Contributor Spotlight: Jeremy Allan Hawkins
The poems do enough talking in my place. Most days, I have a strong distaste for overuse of the suffix –esque. It stands as a replacement for –like, sounding more French and therefore seeming more sophisticated. But it is neither. People add this tailpiece to names and nouns in order to make ambiguous adjectives of them and avoid using a strong verb. You might say I DISPLAY influences from the work of Carolyn Forché, but never that I am Forché-esque! The French themselves would never accept this, if for no other reason than because the sound has no natural musical rhythm; the reason arabesque works is due to the liaison between the b and the e. Vowel to vowel is horrendous, so don't use –esque as a suffix. Unless you're into ad-hoc diphthongs.
Kafkaesque is the one notable exception, as one discovers waiting in the interminable lines of the French bureaucracy—the meaning of kafkaesque fits the irritating nature of its sound.
Last winter I joked to my friend Christophe that I had discovered the secret to French philosophy: the climate encouraged people to stay indoors most of the year, thinking, analyzing, and arguing with each other. He did not think this was funny. He sought a graceful retort.
My friend David tells me that beginning with the weather is one of his poetry faux-pas. I see his point. It is no longer a sunny morning: French rain has ruined a French afternoon.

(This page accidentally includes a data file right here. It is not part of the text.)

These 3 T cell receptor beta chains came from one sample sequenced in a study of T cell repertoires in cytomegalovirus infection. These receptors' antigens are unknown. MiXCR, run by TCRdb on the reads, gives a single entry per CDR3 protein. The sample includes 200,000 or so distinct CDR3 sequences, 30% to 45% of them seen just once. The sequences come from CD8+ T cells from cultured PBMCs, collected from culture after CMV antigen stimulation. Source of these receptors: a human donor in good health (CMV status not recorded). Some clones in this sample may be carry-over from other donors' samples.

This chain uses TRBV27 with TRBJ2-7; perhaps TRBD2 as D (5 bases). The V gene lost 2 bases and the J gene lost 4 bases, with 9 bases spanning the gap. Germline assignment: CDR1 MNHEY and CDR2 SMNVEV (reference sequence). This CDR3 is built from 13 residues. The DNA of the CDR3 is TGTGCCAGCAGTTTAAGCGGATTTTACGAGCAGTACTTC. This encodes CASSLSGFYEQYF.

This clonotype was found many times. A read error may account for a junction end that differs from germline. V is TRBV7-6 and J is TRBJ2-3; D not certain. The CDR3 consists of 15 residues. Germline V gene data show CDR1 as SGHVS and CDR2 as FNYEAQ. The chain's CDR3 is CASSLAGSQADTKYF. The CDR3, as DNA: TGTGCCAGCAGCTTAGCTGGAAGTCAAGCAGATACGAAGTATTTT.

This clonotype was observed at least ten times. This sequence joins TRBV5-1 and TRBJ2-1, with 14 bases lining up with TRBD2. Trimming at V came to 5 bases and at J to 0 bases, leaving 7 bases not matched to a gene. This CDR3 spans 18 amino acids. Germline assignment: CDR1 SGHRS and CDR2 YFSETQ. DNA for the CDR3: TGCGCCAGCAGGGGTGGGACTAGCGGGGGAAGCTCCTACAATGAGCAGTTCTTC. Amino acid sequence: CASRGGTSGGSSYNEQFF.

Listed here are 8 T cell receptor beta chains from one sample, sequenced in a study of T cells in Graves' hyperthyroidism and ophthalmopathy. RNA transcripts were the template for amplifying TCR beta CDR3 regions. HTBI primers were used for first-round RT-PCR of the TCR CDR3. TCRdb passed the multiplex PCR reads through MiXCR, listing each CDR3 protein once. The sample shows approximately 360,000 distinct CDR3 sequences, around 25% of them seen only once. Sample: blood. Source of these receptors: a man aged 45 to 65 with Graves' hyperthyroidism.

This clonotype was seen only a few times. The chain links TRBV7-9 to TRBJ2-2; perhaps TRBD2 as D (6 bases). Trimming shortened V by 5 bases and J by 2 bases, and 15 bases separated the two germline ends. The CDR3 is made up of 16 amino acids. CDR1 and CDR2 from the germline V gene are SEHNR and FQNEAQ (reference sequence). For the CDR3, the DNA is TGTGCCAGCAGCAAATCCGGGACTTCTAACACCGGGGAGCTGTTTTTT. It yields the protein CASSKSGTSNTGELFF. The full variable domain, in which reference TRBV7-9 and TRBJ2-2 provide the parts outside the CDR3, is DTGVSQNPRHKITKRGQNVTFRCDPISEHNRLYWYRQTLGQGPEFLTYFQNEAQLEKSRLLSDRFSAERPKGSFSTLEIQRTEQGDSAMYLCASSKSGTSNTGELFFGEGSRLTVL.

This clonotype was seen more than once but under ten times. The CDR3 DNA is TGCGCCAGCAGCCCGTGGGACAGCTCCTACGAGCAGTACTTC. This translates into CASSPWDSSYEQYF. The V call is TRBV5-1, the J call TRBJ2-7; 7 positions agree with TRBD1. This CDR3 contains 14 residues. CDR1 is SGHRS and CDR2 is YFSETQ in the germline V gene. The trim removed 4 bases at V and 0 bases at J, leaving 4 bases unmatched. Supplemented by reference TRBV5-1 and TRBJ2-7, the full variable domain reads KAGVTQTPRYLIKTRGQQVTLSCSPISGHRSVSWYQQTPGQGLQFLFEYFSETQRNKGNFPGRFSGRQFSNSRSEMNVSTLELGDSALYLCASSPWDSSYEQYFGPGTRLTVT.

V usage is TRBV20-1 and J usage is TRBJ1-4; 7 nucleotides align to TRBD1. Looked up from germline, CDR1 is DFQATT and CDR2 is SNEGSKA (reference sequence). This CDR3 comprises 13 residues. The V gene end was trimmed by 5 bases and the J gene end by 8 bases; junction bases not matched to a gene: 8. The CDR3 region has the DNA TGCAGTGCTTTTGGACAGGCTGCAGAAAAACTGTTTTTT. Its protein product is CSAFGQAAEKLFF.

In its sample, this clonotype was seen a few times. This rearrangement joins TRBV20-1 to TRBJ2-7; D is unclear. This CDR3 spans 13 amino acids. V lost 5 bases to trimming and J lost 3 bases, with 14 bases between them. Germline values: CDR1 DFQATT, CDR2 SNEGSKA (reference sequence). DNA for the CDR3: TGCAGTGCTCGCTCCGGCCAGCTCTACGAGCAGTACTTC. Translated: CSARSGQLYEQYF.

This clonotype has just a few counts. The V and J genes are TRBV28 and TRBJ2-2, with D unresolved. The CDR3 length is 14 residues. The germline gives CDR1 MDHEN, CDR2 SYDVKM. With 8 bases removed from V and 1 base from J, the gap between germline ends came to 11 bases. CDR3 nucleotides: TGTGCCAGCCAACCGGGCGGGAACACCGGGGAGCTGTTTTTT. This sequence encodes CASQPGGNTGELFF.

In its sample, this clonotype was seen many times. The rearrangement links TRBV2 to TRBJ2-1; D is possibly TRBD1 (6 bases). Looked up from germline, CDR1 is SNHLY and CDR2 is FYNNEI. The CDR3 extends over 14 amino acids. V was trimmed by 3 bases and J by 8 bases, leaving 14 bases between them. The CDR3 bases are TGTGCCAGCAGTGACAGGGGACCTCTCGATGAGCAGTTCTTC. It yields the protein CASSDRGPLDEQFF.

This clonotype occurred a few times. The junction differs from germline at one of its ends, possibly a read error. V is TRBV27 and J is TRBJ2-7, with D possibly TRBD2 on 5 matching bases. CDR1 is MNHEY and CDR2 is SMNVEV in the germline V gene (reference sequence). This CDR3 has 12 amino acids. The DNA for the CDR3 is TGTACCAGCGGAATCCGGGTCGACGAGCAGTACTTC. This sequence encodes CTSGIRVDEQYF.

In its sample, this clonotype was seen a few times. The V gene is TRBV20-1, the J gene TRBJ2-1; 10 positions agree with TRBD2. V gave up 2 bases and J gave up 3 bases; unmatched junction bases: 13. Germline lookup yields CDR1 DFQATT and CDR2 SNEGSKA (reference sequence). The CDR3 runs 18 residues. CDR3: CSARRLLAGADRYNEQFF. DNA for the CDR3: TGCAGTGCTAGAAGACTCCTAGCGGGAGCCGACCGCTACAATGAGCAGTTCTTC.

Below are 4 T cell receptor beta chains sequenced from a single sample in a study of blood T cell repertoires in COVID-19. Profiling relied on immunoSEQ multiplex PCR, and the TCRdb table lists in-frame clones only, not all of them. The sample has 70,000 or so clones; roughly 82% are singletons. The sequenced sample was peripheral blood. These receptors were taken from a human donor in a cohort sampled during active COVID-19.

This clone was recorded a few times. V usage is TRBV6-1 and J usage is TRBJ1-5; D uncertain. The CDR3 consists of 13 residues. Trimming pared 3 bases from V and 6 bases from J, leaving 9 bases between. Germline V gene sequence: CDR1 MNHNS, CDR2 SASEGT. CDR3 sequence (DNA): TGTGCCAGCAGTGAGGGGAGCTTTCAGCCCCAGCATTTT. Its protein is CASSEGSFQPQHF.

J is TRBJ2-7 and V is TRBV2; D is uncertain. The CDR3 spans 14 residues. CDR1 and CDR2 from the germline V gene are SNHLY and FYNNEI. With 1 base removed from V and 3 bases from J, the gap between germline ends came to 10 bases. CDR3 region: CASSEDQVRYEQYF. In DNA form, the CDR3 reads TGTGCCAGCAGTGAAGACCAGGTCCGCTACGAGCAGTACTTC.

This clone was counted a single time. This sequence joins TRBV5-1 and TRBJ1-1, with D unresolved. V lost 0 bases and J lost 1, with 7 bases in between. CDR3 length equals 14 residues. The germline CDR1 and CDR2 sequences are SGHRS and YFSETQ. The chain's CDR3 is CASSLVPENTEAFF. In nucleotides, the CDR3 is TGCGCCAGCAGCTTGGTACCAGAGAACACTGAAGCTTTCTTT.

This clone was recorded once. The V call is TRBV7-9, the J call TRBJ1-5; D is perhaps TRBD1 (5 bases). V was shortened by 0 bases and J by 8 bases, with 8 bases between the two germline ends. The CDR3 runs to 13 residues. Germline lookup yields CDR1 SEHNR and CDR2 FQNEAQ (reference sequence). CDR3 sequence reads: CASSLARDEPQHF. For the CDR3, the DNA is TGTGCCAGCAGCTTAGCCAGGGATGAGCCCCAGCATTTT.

I believe in a generosity of criticism. Yes, criticism can be positive: a noting of strengths, praise of merit, and admiration where due. In another sense, it can be the free and bountiful giving of criticism in general. I think it a point of respect and admiration to engage with a person's work honestly, directly, and without pandering. I will work with your work, and that is how best I can serve you.
So I am now ready to tell you that if you need to tell me that something is in your poem, it is not there. Tell that to yourself.
The French do not want you to critique their food. If they ask how you like the food, they want you to say that you love it. You are allowed to coo. Under no circumstances should you say that while French cuisine is excellent, you sometimes miss cooking that is less limited to variations on salt and fat.
When people talk about France, they often talk about themselves. They say "the French this" and "in France that," while simply airing their personal philosophies, their joys, regrets, and manners of perversion. This is even true about the French themselves—proclaiming about their nation or their culture or history, they are usually writing an obtuse autobiography. This is very much the same as when people talk about what is poetry, or what is a poem.
It is a cold, clear evening. Here in France, people are falling out of love. You are too.
Jeremy Allan Hawkins was born in New York City, is an alumnus of the US Fulbright program, and currently teaches at the University of Strasbourg. He has recent work appearing or forthcoming in The Laurel Review, Salamander